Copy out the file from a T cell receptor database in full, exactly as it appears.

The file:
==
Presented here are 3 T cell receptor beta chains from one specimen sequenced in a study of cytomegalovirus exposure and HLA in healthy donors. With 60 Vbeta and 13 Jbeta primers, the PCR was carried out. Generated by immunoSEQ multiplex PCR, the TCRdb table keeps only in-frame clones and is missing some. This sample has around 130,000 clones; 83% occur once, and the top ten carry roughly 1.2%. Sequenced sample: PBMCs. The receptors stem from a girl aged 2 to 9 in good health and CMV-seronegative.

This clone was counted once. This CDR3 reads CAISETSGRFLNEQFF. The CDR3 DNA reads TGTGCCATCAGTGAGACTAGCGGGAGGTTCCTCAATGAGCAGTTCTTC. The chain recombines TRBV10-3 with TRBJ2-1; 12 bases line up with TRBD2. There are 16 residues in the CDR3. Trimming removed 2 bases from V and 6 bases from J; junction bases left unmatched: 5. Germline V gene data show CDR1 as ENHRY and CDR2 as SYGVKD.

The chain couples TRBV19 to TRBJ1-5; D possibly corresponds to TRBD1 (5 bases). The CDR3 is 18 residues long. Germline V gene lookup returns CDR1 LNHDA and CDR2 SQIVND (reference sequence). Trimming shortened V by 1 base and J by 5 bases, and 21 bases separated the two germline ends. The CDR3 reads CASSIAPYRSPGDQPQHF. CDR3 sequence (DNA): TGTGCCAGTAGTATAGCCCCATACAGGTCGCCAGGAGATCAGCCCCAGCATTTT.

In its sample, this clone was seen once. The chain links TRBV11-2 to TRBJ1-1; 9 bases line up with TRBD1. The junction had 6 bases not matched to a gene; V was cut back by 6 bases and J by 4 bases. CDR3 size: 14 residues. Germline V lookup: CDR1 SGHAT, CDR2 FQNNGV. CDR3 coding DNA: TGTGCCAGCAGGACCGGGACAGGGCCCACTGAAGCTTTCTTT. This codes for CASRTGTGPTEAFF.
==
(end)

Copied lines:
Presented here are 3 T cell receptor beta chains from one specimen sequenced in a study of cytomegalovirus exposure and HLA in healthy donors. With 60 Vbeta and 13 Jbeta primers, the PCR was carried out. Generated by immunoSEQ multiplex PCR, the TCRdb table keeps only in-frame clones and is missing some. This sample has around 130,000 clones; 83% occur once, and the top ten carry roughly 1.2%. Sequenced sample: PBMCs. The receptors stem from a girl aged 2 to 9 in good health and CMV-seronegative.

This clone was counted once. This CDR3 reads CAISETSGRFLNEQFF. The CDR3 DNA reads TGTGCCATCAGTGAGACTAGCGGGAGGTTCCTCAATGAGCAGTTCTTC. The chain recombines TRBV10-3 with TRBJ2-1; 12 bases line up with TRBD2. There are 16 residues in the CDR3. Trimming removed 2 bases from V and 6 bases from J; junction bases left unmatched: 5. Germline V gene data show CDR1 as ENHRY and CDR2 as SYGVKD.

The chain couples TRBV19 to TRBJ1-5; D possibly corresponds to TRBD1 (5 bases). The CDR3 is 18 residues long. Germline V gene lookup returns CDR1 LNHDA and CDR2 SQIVND (reference sequence). Trimming shortened V by 1 base and J by 5 bases, and 21 bases separated the two germline ends. The CDR3 reads CASSIAPYRSPGDQPQHF. CDR3 sequence (DNA): TGTGCCAGTAGTATAGCCCCATACAGGTCGCCAGGAGATCAGCCCCAGCATTTT.

In its sample, this clone was seen once. The chain links TRBV11-2 to TRBJ1-1; 9 bases line up with TRBD1. The junction had 6 bases not matched to a gene; V was cut back by 6 bases and J by 4 bases. CDR3 size: 14 residues. Germline V lookup: CDR1 SGHAT, CDR2 FQNNGV. CDR3 coding DNA: TGTGCCAGCAGGACCGGGACAGGGCCCACTGAAGCTTTCTTT. This codes for CASRTGTGPTEAFF.